As cleanup workers struggle to recover and clean ExxonMobil’s 42,000 gallon Yellowstone River slick, the oil company’s controversial bid to create a permanent industrial corridor through Montana and Idaho’s Highway 12 is drawing new fire from concerned citizens around the country joining local residents in their fight.

Highway 12 is one of only 120 National Scenic Byways, a windy mountain two-lane road passing through national forests and along Lewis and Clark’s historic route. Exxon is pressing forward with its “megaloads” program — a succession of hundreds of larger-than-life (three-story high, 200-foot long) trucks that carry refining equipment to Alberta that would help to increase America’s consumption of oil from Canada’s dirty tar sands fields.  

(Seeing is believing – click here for a video on Exxon’s proposal, and here for pictures of what similar trucks look like).

“Exxon promised the public that floodwaters would not impact their pipeline below the Yellowstone River. The company also assured us that there was no chance of a ‘megaloads’ accident along Highway 12,” said Zack Porter of All Against the Haul, a Missoula-based grassroots coalition of rural residents, truckers, ranchers, outfitters, and guides fighting the megaloads project. “Both claims proved to be false, and the public deserves a full accounting of the potential costs associated with Exxon’s plans for Idaho and Montana’s roadways and river corridors.” 

This month, Montanans have already witnessed on full display ExxonMobil’s capacity to hide the truth. The company, for example, lied about how far the Silvertip pipeline was buried under the Yellowstone River (5-8 ft, not 12 ft); was horribly wrong in previous assurances that flood waters could not impact the pipeline; and claimed to the press the spill had lasted 30 minutes—it’s duration was actually one hour.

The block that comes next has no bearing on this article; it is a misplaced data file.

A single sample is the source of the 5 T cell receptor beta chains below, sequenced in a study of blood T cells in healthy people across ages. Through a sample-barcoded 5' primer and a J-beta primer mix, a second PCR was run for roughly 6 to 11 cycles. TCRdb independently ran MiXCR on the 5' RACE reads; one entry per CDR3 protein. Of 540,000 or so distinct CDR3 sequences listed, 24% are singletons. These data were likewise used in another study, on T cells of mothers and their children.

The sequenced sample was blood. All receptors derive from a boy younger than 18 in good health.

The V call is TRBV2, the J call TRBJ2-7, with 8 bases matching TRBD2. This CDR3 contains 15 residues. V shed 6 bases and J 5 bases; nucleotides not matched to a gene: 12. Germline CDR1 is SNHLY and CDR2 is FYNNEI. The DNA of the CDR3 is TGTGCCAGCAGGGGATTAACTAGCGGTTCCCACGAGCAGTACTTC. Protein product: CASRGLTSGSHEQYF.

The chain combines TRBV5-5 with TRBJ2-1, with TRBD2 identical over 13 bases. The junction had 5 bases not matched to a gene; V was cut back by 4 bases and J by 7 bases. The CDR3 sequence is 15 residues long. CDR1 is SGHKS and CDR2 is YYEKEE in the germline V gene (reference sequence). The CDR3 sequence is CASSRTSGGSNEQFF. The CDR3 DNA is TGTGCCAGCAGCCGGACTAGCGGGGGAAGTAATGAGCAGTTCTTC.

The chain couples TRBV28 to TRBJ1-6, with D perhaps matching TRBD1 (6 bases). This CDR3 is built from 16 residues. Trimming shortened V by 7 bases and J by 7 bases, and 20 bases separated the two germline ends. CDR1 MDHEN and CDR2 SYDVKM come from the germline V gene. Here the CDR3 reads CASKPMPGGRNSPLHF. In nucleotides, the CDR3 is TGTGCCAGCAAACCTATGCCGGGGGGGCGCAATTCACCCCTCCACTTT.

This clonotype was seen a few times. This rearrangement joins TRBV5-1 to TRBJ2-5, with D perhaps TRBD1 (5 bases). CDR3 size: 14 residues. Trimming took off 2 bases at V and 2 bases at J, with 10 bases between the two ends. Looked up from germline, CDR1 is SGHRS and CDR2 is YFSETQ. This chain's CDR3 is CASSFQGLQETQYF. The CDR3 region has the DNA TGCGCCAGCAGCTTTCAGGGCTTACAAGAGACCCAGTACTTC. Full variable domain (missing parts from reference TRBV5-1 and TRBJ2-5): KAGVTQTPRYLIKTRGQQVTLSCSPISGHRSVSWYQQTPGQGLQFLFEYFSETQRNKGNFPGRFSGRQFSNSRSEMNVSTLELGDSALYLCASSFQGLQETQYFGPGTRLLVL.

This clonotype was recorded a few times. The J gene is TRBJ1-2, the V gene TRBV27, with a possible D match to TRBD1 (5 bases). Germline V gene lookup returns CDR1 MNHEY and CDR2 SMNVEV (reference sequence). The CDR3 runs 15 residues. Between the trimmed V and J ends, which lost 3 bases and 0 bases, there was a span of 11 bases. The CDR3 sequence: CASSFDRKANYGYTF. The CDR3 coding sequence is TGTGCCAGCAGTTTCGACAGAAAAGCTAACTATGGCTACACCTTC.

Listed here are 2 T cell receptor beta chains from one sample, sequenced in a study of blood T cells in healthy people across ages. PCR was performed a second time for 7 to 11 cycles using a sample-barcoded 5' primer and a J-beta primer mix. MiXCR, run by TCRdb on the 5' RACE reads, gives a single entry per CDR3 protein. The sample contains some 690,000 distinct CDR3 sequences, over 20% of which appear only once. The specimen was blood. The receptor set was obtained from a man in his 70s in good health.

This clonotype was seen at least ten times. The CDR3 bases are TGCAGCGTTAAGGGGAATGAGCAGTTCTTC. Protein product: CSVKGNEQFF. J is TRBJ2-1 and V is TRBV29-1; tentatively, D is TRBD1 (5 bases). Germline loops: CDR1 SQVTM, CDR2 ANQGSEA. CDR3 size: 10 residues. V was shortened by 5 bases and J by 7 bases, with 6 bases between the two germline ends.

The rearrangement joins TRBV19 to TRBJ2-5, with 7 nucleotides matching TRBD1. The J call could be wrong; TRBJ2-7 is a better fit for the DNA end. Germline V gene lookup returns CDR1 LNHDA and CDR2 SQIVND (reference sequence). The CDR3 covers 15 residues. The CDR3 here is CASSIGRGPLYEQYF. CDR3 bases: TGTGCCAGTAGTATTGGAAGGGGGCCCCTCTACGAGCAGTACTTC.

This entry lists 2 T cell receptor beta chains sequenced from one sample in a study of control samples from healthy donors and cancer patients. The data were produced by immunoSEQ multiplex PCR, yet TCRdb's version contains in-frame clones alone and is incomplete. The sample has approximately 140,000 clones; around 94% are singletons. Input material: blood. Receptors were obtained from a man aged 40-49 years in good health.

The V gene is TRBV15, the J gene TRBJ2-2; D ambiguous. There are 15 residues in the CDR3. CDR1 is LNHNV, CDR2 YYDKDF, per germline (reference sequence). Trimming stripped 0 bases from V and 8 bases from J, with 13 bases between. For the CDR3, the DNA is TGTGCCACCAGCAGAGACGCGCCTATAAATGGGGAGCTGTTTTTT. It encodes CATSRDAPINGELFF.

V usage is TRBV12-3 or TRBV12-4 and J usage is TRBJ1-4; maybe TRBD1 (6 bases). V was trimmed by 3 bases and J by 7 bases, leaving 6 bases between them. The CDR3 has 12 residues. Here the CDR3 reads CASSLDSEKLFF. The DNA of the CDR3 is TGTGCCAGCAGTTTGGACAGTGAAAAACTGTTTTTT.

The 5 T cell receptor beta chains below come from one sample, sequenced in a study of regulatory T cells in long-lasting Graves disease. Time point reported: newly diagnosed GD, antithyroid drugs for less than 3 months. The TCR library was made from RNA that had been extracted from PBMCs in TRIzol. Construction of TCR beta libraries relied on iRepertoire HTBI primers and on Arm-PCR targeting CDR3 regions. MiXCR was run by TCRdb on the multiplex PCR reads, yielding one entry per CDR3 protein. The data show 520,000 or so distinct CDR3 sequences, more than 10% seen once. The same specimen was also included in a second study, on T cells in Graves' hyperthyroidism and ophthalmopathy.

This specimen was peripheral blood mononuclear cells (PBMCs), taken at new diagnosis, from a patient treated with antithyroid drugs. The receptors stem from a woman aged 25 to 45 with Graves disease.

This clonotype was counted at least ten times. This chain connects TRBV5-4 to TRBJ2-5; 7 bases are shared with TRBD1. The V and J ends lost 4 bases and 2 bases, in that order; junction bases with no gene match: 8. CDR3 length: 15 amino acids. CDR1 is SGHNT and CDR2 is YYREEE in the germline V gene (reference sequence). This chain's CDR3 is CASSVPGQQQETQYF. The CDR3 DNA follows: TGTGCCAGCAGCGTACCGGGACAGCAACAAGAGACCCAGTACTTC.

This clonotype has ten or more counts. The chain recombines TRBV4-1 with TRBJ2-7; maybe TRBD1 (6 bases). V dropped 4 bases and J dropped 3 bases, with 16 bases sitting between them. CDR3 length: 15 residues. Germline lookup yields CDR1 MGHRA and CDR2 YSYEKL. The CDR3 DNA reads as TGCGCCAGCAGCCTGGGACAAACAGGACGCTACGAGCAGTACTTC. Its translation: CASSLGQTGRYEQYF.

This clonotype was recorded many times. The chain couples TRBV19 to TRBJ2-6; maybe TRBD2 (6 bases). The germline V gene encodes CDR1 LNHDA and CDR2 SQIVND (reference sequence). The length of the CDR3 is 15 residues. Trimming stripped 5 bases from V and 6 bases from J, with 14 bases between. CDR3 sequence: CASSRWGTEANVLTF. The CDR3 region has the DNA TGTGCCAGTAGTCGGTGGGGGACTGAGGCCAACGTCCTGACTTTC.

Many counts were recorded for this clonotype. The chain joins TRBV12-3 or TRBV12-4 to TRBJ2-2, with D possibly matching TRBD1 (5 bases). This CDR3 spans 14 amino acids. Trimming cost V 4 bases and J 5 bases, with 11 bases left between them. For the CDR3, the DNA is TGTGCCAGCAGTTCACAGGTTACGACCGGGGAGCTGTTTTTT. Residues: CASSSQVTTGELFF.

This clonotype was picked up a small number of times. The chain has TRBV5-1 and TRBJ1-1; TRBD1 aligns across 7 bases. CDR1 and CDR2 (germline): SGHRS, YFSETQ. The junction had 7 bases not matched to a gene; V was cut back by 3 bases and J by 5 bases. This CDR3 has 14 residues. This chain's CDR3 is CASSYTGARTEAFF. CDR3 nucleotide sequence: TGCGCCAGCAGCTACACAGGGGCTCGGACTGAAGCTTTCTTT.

Exxon’s string of broken promises about the “megaloads” continues to grow longer. Despite claims of absolutely no accident risks, Exxon’s first shipment – a “test module” – snapped wires and cut power to 1,300 residents and blocked two-way traffic for an extended period of time along the sole emergency service route to towns in rural Idaho. In addition, after claiming there were no possible alternative routes to the one proposed, Exxon has begun reducing the size of its modules for transport on larger and safer Interstate highways. Still there are other routes as well, including rail options from ports in Canada.

If Exxon’s trucks are allowed to roll on Highway 12, other companies will also want bring their trucks and the historic route could become a permanent industrial corridor. 

“More than 7,000 people in the Rocky Mountain region and across the country have joined local opposition on in calling on Idaho and Montana officials—including Governor Schweitzer—to stop Exxon’s mega-haul across this treasured American landscape,” said Jess Leber, environment editor of “Prior to the spill, Exxon Mobil got away with questionable assurances. is glad to assist in elevating the collective voice of resistance to this Exxon project.” 

Currently, there is a pending lawsuit demanding a detailed Environmental Impact Statement under Montana’s state law, as well as a federal suit requesting additional review by the federal U.S. Forest Service and Federal Highway Administration in Idaho. Similarly, this situation should give pause to Idaho Transportation officials who could decide in the next 1-2 months whether to permit Exxon’s “megaloads” in the Idaho portion of Highway 12. 

Megaload opponents fear that if this project goes forward, many other corporations will follow Exxon’s lead.  At least 5 other companies have expressed interest in transporting massive loads to Alberta’s Tar Sands along scenic Highway 12.

%d bloggers like this: